I was fortunate to be in New York City at the same time an exhibit of Joyce Scott’s work was on display at the Museum of Art and Design.
Part retrospective and part new work, Maryland to Murano included Scott’s work from the 1990’s and newer work including some breathtaking glass pieces she created on the island of Murano with the help of the resident artisans.
Scott is a story teller and and she uses beads to convey her message the way a writer uses words or a dancer uses gestures.
Or the way a quilt maker uses fabric! Think about it. Scott’s Mother, Elizabeth Talford Scott, was a quilt maker whose fabric compositions were rich with narrative and personal and historical references. The cultural and familial influences definitely carried over from Mother to Daughter.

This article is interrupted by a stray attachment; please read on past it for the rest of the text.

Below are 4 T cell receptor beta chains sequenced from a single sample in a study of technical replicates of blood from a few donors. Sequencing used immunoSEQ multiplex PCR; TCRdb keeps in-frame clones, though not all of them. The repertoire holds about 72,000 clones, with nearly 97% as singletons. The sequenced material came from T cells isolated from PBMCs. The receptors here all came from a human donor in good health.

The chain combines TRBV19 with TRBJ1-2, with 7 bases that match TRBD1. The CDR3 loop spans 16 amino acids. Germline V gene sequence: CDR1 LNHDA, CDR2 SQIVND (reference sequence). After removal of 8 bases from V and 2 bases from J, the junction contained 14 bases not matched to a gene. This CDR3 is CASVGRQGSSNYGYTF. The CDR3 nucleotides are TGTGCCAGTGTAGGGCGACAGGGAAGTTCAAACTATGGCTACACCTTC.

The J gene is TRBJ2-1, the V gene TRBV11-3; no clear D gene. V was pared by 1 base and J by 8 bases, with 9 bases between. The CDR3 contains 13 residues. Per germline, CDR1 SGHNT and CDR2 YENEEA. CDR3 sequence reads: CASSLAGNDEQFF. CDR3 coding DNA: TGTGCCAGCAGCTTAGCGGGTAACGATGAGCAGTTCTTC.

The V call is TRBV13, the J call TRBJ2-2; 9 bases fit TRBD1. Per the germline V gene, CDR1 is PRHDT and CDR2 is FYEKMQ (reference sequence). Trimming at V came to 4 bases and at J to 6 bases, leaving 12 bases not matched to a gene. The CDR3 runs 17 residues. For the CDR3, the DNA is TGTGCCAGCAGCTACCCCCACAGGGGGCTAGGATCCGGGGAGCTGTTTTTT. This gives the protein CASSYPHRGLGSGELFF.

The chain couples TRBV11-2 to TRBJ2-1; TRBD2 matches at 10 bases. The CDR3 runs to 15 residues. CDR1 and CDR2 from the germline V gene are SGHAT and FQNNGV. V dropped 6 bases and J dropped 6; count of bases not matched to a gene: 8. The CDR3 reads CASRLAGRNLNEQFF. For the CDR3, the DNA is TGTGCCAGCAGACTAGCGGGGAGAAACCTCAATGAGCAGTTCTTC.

So why did Joyce Scott go to Murano? The exhibition catalog says that Scott did glass blowing at Pilchuck, Haystack Mountain School of Craft and Penland, and that her three dimensional bead work continued to increase in size. I suppose a stint in Murano was the next step. Scott has always stuck me as an artist looking to push in new directions. She seems fearless.
The work she produced in Murano is was not like anything I have seen before. Take a look at Buddha. The black and white of the face appears to be melted beads, The outer bead work is textural. The rest of the piece is blown glass. It is slightly larger than life sized and I could not take my eyes off of it.
Fortunately for us, we can see Scott talk about her work her influences and watch her in the process of creating similar pieces on this video clip from the PBS Series Craft in America
Here are some more pictures from the exhibition